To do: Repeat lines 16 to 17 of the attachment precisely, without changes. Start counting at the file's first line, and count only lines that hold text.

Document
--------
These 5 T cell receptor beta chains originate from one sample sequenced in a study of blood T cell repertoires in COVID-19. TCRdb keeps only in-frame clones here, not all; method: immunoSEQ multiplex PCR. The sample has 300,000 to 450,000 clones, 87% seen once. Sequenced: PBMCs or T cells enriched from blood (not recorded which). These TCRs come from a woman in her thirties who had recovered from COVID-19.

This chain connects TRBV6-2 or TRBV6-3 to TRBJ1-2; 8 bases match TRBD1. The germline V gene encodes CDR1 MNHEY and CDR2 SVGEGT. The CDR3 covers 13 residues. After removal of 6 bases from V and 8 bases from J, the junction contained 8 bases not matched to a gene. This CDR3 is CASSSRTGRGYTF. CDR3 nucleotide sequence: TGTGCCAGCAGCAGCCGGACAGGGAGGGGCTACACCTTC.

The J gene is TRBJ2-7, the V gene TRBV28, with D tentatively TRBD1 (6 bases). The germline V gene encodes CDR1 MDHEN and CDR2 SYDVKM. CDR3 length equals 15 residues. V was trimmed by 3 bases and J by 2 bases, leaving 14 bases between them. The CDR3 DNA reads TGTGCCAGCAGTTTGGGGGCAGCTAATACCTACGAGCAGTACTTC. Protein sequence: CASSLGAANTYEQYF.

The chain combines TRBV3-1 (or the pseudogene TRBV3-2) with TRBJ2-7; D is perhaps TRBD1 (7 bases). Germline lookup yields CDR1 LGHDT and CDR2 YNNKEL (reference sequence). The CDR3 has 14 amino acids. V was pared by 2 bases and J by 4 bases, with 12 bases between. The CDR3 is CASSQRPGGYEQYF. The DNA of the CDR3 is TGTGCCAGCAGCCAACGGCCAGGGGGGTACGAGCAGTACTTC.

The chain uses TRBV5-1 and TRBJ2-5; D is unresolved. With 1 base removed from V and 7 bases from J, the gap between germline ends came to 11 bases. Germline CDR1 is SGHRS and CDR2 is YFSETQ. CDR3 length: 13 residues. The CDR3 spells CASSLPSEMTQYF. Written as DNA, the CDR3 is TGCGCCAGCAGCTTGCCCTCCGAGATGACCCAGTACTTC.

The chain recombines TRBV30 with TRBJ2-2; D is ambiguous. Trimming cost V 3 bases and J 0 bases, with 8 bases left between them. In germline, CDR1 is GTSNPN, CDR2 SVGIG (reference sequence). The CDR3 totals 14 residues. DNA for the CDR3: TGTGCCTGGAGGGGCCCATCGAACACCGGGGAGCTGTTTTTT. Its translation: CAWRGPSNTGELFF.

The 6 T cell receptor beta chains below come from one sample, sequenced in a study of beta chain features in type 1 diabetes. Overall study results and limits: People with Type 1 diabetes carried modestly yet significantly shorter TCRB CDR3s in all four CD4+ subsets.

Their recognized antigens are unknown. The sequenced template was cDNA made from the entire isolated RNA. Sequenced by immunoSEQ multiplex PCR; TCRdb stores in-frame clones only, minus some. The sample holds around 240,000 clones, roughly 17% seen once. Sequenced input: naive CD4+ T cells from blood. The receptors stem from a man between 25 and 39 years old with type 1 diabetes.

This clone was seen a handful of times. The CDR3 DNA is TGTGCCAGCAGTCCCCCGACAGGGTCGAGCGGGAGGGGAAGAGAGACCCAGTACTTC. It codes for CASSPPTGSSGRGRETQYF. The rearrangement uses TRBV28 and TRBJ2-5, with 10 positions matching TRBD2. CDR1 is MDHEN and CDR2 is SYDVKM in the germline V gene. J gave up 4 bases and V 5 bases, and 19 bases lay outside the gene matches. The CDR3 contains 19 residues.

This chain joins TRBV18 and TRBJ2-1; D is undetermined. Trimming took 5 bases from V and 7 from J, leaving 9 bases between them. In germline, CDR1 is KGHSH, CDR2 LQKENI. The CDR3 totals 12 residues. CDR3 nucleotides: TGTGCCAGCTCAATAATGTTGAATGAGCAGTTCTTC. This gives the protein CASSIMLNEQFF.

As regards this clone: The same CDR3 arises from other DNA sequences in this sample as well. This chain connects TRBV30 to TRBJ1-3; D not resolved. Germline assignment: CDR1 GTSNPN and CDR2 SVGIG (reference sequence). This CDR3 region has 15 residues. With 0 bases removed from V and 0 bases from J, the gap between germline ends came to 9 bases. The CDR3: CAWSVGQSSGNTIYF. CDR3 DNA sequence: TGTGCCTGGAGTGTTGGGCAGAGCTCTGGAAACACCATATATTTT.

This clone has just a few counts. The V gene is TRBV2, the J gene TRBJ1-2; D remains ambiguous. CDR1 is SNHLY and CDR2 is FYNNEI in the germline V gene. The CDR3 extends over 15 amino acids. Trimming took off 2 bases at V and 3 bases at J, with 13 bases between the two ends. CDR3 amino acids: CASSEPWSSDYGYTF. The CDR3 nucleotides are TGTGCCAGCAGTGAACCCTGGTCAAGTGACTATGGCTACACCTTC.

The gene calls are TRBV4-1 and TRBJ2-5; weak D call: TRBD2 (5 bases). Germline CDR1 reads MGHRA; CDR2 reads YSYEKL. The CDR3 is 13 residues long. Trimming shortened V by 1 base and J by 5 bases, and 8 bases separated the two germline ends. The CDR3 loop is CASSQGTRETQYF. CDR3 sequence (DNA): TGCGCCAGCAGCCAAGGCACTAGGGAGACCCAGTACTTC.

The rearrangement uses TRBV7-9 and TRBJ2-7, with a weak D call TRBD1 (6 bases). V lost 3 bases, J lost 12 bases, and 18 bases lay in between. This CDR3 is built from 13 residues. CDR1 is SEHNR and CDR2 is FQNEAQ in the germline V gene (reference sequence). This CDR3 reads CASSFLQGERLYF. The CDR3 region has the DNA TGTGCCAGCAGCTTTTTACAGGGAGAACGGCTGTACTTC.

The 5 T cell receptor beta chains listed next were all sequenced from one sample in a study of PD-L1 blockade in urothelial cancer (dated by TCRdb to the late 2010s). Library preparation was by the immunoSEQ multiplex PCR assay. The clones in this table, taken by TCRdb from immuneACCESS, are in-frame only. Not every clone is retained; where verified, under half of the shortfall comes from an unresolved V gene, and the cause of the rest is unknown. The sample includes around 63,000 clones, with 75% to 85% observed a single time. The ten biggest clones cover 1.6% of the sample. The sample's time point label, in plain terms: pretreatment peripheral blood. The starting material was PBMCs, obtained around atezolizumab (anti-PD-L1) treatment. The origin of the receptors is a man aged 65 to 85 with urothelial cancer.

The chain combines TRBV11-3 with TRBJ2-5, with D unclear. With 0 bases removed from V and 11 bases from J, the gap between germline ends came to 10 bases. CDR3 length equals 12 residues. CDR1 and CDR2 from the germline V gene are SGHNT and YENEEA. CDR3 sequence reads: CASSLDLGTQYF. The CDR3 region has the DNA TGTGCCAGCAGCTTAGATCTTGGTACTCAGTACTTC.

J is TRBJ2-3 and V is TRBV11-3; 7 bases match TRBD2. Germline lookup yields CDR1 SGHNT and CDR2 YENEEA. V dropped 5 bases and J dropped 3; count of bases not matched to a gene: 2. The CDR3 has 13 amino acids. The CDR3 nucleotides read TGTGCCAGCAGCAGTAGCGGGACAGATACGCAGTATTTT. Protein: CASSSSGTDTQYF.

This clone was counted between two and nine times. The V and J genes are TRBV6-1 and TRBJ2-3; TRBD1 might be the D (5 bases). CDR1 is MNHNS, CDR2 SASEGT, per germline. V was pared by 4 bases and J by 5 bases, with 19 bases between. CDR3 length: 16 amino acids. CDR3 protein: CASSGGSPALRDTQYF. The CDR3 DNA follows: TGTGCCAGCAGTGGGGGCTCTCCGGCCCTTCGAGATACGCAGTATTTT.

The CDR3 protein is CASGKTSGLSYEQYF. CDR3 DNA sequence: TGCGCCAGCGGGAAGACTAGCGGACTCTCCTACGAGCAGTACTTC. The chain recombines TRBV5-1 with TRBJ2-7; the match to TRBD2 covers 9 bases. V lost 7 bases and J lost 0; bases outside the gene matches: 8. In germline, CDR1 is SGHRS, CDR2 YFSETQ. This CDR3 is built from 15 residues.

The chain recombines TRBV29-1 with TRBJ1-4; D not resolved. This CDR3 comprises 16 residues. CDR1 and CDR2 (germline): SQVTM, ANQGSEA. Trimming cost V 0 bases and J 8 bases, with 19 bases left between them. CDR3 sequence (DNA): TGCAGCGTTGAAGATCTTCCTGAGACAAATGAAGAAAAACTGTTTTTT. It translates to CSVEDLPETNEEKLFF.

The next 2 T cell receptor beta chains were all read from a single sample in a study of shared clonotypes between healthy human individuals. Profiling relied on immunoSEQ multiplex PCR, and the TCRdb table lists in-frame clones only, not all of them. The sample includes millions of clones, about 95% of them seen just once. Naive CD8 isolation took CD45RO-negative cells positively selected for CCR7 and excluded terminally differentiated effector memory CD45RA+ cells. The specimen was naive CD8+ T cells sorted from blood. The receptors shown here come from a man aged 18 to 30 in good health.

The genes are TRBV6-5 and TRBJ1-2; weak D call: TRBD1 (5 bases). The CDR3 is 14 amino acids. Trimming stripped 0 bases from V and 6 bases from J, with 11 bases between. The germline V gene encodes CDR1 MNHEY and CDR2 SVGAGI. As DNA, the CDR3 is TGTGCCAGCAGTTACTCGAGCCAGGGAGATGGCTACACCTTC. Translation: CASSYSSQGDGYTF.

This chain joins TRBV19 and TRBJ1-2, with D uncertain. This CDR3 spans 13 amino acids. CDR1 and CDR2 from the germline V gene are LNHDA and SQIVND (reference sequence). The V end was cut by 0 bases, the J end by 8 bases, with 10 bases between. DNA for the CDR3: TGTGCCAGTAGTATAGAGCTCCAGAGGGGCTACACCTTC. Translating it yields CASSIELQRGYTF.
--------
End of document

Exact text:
The chain combines TRBV11-3 with TRBJ2-5, with D unclear. With 0 bases removed from V and 11 bases from J, the gap between germline ends came to 10 bases. CDR3 length equals 12 residues. CDR1 and CDR2 from the germline V gene are SGHNT and YENEEA. CDR3 sequence reads: CASSLDLGTQYF. The CDR3 region has the DNA TGTGCCAGCAGCTTAGATCTTGGTACTCAGTACTTC.

J is TRBJ2-3 and V is TRBV11-3; 7 bases match TRBD2. Germline lookup yields CDR1 SGHNT and CDR2 YENEEA. V dropped 5 bases and J dropped 3; count of bases not matched to a gene: 2. The CDR3 has 13 amino acids. The CDR3 nucleotides read TGTGCCAGCAGCAGTAGCGGGACAGATACGCAGTATTTT. Protein: CASSSSGTDTQYF.